Resistance to dolutegravir is associated with the selection of 1 or more of several resistance mutations; however, the resistance profile of dolutegravir in human subjects has not been characterized fully. In vitro studies of dolutegravir show the emergence of a number of integrase mutations, but in clinical studies, there has been little evidence to date of the development of new, therapeutically significant resistance to dolutegravir. In the Phase III studies of dolutegravir in antiretroviral-naive patients, no resistance to either dolutegravir or the coadministered nucleoside analogues emerged in persons who experienced virologic failure. On the other hand, resistance associated with previous exposure to other integrase inhibitors may affect the efficacy of dolutegravir, particularly with substitution at integrase amino acid 148 plus 2 or more additional resistance substitutions, including L74I/M, E138A/D/K/T, G140A/S, Y143H/R, E157Q, G163E/K/Q/R/S, and G193E/R.(5,8)
| Implications of dolutegravir resistance for treatment with other antiretrovirals|
The degree to which resistance mutations selected by dolutegravir confer resistance to other integrase inhibitors is not known. In clinical trials of dolutegravir in patients with no previous exposure to integrase inhibitors, the few emergent integrase resistance mutations that have been reported include L74I/M, Q95Q/L, V151V/I, E157Q/P, and R263K. These mutations have not been associated with phenotypic decreases in susceptibility to dolutegravir or to raltegravir.(1,2,4,6,9)
Dolutegravir mutations are not expected to affect sensitivity to other classes of antiretroviral agents.
| Implications of resistance to other antiretrovirals for dolutegravir treatment|
Resistance mutations selected by the integrase inhibitors raltegravir and elvitegravir may contribute to dolutegravir resistance. Both the specific integrase mutations and the number of mutations affect viral susceptibility to dolutegravir. The likelihood of virologic response to dolutegravir is greatly reduced if the virus has a Q148H/R mutation plus 2 or more other integrase inhibitor mutations (eg, L74I/M, E138A/D/K/T, G140A/S, Y143H/R, E157Q, G163E/K/Q/R/S, and G193E/R).(5,8,9)
Phenotypic analysis has shown that virologic response to dolutegravir decreases sharply with increases in the dolutegravir fold change in the IC50 (half maximal inhibitory concentration).(5)
Resistance mutations selected by other classes of antiretrovirals are not expected to contribute to dolutegravir resistance.
|| || Raffi F, Rachlis A, Stellbrink HJ, et al; SPRING-2 Study Group. Once-daily dolutegravir versus raltegravir in antiretroviral-naive adults with HIV-1 infection: 48 week results from the randomised, double-blind, non-inferiority SPRING-2 study. Lancet. 2013 Mar 2;381(9868):735-43.|
|| || Walmsley SL, Antela A, Clumeck N, et al; SINGLE Investigators. Dolutegravir plus abacavir-lamivudine for the treatment of HIV-1 infection. N Engl J Med. 2013 Nov 7;369(19):1807-18.|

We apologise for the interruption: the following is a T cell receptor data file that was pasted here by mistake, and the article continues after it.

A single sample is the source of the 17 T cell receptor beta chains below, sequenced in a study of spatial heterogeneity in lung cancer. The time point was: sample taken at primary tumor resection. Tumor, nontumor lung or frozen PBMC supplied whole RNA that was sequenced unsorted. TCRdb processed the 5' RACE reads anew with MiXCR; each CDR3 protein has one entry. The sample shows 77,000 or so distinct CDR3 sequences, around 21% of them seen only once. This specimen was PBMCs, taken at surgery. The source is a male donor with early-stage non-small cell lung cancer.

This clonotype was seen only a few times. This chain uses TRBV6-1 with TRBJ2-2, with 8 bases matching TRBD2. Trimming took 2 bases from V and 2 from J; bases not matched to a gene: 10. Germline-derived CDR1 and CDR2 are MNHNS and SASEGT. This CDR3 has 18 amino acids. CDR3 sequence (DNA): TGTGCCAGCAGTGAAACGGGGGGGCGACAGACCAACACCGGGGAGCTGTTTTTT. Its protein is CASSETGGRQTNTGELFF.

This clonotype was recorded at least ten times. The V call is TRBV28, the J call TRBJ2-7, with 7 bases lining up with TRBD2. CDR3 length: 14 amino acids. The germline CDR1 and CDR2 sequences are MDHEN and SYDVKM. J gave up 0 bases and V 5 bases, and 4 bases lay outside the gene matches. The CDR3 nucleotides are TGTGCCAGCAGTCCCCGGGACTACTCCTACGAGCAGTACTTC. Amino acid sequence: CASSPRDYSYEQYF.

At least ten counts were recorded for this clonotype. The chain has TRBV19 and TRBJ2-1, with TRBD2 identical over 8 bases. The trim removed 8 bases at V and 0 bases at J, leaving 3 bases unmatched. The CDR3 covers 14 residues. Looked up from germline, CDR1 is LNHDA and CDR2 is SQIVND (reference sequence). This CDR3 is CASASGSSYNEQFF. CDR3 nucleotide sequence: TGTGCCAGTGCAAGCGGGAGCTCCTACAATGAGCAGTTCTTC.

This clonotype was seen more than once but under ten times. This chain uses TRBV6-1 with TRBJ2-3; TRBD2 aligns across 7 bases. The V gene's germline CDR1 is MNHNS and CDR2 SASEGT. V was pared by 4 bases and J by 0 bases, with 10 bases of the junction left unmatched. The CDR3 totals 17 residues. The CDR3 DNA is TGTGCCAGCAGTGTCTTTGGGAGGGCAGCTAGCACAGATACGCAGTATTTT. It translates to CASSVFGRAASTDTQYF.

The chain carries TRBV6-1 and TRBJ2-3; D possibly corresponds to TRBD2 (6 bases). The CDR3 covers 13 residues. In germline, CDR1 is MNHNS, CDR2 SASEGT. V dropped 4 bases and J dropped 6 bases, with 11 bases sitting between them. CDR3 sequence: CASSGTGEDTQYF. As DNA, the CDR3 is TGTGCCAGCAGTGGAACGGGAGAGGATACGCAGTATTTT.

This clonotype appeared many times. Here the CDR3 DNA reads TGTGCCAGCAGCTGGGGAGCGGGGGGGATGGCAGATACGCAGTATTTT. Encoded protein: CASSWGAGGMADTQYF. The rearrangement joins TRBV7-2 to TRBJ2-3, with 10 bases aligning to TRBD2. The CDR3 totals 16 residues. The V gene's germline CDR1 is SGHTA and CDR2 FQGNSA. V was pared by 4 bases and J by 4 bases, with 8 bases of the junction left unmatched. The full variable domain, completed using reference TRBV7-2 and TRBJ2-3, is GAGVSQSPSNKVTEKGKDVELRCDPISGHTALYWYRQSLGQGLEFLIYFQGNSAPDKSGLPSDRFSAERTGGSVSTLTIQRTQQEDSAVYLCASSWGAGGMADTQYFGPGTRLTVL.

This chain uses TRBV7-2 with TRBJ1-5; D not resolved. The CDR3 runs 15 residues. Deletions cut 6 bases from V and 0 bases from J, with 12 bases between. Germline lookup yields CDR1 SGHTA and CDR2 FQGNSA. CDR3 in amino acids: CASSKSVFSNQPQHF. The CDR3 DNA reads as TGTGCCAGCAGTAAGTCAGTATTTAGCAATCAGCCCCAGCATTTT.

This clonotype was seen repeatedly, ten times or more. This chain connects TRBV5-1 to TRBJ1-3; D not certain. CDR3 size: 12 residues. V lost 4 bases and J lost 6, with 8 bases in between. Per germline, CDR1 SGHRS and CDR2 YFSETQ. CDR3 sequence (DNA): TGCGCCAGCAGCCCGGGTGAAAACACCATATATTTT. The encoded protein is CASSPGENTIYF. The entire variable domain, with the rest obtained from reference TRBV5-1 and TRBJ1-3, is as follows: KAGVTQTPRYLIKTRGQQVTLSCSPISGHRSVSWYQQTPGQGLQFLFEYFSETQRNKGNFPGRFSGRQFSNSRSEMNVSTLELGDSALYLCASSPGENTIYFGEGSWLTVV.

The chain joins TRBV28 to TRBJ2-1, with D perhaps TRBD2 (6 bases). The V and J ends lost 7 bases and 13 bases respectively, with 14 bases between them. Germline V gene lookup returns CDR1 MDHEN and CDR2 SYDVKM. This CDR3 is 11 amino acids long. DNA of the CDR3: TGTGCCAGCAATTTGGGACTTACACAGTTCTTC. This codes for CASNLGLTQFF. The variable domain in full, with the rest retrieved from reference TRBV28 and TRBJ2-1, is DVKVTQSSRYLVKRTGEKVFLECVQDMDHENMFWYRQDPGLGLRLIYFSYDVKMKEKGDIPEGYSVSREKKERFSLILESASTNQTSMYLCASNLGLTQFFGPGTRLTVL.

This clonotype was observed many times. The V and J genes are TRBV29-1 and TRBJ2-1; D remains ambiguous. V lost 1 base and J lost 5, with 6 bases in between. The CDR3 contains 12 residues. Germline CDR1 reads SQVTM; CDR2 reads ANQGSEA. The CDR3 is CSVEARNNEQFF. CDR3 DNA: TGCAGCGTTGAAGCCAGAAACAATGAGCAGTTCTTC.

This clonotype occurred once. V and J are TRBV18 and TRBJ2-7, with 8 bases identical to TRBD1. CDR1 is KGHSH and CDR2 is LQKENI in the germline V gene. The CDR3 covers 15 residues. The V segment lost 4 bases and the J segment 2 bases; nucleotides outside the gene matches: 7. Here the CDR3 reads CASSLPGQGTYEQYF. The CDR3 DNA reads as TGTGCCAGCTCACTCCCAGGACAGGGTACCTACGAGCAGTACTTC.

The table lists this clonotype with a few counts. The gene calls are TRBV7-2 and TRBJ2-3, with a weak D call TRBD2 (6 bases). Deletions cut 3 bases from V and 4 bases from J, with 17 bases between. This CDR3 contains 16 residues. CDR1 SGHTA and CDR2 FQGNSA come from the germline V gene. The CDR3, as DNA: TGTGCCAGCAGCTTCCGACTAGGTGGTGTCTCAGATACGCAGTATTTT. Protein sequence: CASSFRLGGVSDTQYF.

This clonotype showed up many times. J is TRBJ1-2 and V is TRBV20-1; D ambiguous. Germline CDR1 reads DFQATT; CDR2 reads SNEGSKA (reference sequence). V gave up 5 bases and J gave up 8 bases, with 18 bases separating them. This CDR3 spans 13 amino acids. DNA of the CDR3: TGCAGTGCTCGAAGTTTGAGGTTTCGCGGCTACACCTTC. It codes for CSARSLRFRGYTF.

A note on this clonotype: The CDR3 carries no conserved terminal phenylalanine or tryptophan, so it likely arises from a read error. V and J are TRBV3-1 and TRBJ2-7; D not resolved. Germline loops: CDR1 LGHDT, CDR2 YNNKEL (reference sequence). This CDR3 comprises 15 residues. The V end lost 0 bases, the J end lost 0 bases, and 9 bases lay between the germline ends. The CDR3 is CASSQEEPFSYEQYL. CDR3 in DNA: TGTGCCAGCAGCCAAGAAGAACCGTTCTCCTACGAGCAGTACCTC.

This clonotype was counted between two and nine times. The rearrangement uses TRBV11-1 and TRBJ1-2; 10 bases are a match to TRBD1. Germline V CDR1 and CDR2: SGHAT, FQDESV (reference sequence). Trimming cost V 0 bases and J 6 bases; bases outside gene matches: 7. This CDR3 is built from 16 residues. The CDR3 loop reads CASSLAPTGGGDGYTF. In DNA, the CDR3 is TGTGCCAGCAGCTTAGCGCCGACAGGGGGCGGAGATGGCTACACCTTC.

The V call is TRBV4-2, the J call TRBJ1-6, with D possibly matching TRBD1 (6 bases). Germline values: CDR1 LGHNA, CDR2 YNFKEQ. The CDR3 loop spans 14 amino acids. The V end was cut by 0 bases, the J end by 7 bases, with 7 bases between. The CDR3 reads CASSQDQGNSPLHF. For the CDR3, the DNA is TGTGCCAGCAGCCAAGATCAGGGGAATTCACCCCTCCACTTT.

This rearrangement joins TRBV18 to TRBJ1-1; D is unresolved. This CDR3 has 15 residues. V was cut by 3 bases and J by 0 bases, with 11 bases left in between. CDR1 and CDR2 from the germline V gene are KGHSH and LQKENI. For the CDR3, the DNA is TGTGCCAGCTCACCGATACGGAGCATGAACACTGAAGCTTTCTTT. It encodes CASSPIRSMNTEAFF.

|| || Clotet B, Feinberg J, van Lunzen J, et al; ING114915 Study Team. Once-daily dolutegravir versus darunavir plus ritonavir in antiretroviral-naive adults with HIV-1 infection (FLAMINGO): 48 week results from the randomised open-label phase 3b study. Lancet. 2014 Jun 28;383(9936):2222-31.|
|| || Cahn P, Pozniak AL, Mingrone H, et al; SAILING Study Team. Dolutegravir versus raltegravir in antiretroviral-experienced, integrase-inhibitor-naive adults with HIV: week 48 results from the randomised, double-blind, non-inferiority SAILING study. Lancet. 2013 Aug 24;382(9893):700-8.|
|| || Castagna A, Maggiolo F, Penco G, et al; VIKING-3 Study Group. Dolutegravir in antiretroviral-experienced patients with raltegravir- and/or elvitegravir-resistant HIV-1: 24-week results of the phase III VIKING-3 study. J Infect Dis. 2014 Aug 1;210(3):354-62.|
|| ||Tivicay prescribing information. ViiV Healthcare: Research Triangle Park, North Carolina.|
|| ||Curtis LD, Min S, Nichols G, et al; SPRING-2 and SINGLE Teams. Once-daily dolutegravir (DTG; S/GSK1349572) has a renal safety profile comparable to raltegravir (RAL) and efavirenz in antiretroviral (ART) naive adults: 48 week results from SPRING-2 (ING113086) and SINGLE (ING114467). In: Program and abstracts of the 7th International Antiviral Society Conference on HIV Pathogenesis, Treatment and Prevention; June 30-July 3, 2013; Kuala Lumpur. Abstract TUPE282. |
|| || Underwood MR, Johns BA, Sato A, et al. The activity of the integrase inhibitor dolutegravir against HIV-1 variants isolated from raltegravir-treated adults. J Acquir Immune Defic Syndr. 2012 Nov 1;61(3):297-301. |
|| || Wainberg MA, Mesplède T, Quashie PK. The development of novel HIV integrase inhibitors and the problem of drug resistance. Curr Opin Virol. 2012 Oct;2(5):656-62.|